I don't really think so.  A viewfinder in the center of the camera causes issues for both left and right eyed shooters.  A viewfinder on the top left saves right eyed shooters, but left eyed shooters unfortunately have to deal with LCD smudges and nose interference in both viewfinder locations...unless someone somehow makes a viewfinder on the right side of the camera.   Cheesy
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ripgriffith
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« Reply #26 on: October 10, 2012, 03:53:15 PM »
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I don't really think so.  A viewfinder in the center of the camera causes issues for both left and right eyed shooters.  A viewfinder on the top left saves right eyed shooters, but left eyed shooters unfortunately have to deal with LCD smudges and nose interference in both viewfinder locations...unless someone somehow makes a viewfinder on the right side of the camera.   Cheesy
Even though I am left-eyed, I do understand why most VF cameras, whether optical or electronic, have the finder on the left side of the camera: over 80% of the general population are right-eyed (I'm making the assumption that a similar percentage of photographers are, also), so it would be foolish to cater to less than 20% of your market.  At least with my Sony A65, I can close the LCD so as not to deal with nose-smudges.
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Robert Roaldi
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« Reply #27 on: October 11, 2012, 06:30:17 AM »
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I don't often see a mention of an advantage of EVF in B&W photography. If you set the camera to B&W, the EVF (or LCD) shows you a B&W version of the scene, but you can still capture as RAW so you can tweak the RGB components in post as usual.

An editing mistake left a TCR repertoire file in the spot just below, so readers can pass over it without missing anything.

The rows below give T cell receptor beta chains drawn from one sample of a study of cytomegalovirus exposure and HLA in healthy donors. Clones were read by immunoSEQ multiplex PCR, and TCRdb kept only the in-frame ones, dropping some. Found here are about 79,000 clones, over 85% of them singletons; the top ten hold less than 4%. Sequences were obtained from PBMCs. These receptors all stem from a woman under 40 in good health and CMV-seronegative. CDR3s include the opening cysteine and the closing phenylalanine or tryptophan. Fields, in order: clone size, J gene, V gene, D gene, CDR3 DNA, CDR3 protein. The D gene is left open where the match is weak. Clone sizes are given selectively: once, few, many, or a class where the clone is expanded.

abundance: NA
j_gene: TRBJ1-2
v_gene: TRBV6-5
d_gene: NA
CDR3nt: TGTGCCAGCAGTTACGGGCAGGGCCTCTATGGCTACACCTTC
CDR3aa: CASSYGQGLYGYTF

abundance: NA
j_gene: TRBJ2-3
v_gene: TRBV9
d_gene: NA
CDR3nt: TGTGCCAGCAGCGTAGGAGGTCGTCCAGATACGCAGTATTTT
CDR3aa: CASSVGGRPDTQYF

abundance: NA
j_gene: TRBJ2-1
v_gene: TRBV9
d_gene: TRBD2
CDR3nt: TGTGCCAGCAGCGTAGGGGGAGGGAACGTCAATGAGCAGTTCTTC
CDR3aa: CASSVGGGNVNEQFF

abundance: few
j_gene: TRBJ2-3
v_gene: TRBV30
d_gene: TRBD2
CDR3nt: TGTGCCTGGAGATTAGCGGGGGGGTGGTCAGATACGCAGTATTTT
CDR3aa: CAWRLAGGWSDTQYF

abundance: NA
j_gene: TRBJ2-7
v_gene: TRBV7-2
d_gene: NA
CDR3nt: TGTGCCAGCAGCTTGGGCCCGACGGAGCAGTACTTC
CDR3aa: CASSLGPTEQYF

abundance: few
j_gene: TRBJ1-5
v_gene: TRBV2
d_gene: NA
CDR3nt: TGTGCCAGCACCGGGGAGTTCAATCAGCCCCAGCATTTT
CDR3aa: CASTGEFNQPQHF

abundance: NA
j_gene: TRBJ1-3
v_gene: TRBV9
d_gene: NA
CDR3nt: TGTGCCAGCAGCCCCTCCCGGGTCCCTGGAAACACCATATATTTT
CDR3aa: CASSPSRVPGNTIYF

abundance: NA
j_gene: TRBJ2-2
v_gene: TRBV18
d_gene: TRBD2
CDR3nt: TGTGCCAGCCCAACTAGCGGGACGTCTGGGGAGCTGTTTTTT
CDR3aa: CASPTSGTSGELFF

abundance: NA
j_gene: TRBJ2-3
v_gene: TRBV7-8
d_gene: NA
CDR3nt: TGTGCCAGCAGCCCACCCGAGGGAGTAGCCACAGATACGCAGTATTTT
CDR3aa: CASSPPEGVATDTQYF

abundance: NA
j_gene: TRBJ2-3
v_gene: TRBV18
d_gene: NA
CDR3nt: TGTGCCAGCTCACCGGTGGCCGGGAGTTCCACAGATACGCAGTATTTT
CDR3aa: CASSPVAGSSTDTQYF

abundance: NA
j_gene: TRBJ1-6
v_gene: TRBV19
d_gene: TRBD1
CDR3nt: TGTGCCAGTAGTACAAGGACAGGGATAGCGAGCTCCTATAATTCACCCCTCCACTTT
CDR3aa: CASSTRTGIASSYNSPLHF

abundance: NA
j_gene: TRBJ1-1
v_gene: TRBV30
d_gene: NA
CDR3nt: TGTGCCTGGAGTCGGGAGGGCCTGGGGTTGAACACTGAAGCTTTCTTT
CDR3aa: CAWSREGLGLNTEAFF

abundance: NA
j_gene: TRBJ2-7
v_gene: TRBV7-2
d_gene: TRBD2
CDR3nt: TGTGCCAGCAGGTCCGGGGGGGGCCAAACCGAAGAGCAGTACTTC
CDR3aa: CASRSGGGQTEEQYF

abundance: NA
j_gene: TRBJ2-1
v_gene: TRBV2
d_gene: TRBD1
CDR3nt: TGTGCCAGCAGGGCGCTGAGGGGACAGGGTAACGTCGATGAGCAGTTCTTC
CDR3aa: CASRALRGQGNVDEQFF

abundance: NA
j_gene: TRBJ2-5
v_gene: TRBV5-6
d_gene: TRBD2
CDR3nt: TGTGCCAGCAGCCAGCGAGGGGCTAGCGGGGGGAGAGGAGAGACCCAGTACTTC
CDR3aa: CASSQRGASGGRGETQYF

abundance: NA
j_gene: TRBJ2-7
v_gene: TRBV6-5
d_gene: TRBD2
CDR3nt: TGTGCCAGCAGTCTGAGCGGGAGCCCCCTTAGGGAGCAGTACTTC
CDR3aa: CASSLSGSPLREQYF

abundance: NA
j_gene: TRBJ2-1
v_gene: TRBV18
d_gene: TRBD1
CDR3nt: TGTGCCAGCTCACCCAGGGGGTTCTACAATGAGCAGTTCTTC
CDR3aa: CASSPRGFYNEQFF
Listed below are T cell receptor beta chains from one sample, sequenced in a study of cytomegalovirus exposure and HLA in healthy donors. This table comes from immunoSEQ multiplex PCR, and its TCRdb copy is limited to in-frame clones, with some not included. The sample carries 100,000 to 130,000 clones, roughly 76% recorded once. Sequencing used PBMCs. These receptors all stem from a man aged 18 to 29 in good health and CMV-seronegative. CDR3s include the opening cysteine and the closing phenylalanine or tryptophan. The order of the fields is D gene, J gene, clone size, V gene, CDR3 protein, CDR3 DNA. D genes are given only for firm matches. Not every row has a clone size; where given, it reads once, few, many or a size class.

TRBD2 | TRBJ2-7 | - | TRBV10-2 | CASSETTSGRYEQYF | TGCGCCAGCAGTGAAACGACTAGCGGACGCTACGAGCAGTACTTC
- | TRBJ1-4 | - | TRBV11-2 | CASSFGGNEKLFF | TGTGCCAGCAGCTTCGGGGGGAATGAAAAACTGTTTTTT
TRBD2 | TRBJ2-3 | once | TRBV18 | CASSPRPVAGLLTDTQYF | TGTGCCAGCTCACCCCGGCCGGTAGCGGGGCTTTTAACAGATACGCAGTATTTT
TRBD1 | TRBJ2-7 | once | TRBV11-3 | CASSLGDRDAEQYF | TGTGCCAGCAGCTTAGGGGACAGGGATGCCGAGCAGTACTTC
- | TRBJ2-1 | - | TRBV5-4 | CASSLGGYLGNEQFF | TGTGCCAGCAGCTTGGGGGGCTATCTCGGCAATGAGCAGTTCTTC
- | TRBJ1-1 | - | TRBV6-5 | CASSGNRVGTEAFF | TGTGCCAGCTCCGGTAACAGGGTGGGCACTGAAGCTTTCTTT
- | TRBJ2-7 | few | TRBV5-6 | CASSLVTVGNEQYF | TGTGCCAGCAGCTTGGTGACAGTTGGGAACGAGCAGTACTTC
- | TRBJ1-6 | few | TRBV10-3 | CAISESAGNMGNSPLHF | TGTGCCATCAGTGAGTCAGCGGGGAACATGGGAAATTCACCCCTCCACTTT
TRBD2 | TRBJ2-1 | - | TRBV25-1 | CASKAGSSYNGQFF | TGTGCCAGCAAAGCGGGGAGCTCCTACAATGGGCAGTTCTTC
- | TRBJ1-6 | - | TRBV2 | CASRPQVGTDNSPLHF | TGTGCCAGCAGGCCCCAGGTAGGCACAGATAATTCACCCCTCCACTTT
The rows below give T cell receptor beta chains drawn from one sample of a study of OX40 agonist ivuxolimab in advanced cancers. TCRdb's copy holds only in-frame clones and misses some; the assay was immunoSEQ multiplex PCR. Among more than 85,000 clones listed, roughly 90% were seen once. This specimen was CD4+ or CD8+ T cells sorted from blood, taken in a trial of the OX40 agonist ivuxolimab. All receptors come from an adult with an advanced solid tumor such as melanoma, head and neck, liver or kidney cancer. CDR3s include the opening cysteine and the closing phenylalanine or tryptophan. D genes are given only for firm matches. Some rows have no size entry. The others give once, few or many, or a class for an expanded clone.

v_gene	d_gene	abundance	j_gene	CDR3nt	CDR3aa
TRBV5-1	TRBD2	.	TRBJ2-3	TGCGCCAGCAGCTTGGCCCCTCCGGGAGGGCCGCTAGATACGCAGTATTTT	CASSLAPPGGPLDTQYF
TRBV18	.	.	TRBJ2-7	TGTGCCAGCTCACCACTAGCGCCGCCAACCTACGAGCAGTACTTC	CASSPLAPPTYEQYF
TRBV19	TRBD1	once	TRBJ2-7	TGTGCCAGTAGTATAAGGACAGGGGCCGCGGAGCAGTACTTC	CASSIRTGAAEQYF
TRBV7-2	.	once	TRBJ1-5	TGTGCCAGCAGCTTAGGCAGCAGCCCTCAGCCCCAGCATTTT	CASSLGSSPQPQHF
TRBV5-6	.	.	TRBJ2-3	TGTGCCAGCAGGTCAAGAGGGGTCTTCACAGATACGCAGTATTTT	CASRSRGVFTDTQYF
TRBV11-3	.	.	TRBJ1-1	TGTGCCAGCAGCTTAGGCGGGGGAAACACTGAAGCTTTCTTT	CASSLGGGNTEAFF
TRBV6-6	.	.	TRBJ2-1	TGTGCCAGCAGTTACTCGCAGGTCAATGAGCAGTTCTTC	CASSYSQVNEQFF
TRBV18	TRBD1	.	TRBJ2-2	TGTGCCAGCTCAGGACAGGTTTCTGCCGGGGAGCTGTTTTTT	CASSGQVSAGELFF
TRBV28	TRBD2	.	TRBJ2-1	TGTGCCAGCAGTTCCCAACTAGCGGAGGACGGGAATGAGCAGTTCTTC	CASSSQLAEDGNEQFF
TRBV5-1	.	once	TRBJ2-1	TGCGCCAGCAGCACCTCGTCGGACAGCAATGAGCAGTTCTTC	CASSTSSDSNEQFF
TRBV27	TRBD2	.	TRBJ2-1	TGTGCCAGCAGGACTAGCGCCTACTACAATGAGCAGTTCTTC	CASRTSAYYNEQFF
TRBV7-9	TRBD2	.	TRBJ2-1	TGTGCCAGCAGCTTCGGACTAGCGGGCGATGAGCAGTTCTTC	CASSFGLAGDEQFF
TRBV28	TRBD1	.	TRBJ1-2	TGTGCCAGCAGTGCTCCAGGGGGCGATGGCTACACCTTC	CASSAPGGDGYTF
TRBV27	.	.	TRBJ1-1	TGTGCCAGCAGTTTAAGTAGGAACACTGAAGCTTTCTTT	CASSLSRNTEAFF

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Rob C
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« Reply #28 on: October 11, 2012, 08:12:49 AM »
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I don't really think so. A viewfinder in the center of the camera causes issues for both left and right eyed shooters.  A viewfinder on the top left saves right eyed shooters, but left eyed shooters unfortunately have to deal with LCD smudges and nose interference in both viewfinder locations...unless someone somehow makes a viewfinder on the right side of the camera.   Cheesy



I'm glad I didn't know that all my professional life!

No wonder that I now major on the cellpix device...

Rob C
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WaitingForAnR10
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« Reply #29 on: October 16, 2012, 11:27:52 AM »
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I'd like to throw in a big disadvantage for me with EVFs, and that is trying to focus a non-native lens.  I have an R adapter for my Panasonic G2, and trying to use the EVF to get a sharp focus is an exercise in frustration.  The resolution simply isn't enough to determine where the exact focus point is.  With a native lens, the G2 can be made to switch into a 5x display mode, so you have a much better idea of sharpness, but when you rotate the focus ring on an R lens, it can't detect that, and you can't simply switch it into magnification mode through the menu.

Oh, and I was using the 100mm f/2.8 APO macro, so I'm reasonably certain any fuzziness wasn't from the lens.   Grin
« Last Edit: October 16, 2012, 11:34:04 AM by WaitingForAnR10 » Logged
ErikKaffehr
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« Reply #30 on: October 16, 2012, 11:34:05 AM »
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Hi,

The Sony cameras have a button that activates magnified view and it can be moved around with the joystick. It works fine. On the Sony there is also peaking, although I don't think it is precise enough.

Using magnified view is a bit slow but makes for exact focusing.

Best regards
Erik


I'd like to throw in a big disadvantage for me with EVFs, and that is trying to focus a non-native lens.  I have an R adapter for my Panasonic G2, and trying to use the EVF to get a sharp focus is an exercise in frustration.  The resolution simply isn't enough to determine where the exact focus point is.  With a native lens, the G2 can be made to switch into a 5x display mode, so you have a much better idea of sharpness, but when you rotate the focus ring on an R lens, it can't detect that, and you can't simply switch it into magnification mode through the menu.

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MarkL
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« Reply #31 on: October 16, 2012, 11:39:33 AM »
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Hi,

The Sony cameras have a button that activates magnified view and it can be moved around with the joystick. It works fine. On the Sony there is also peaking, although I don't think it is precise enough.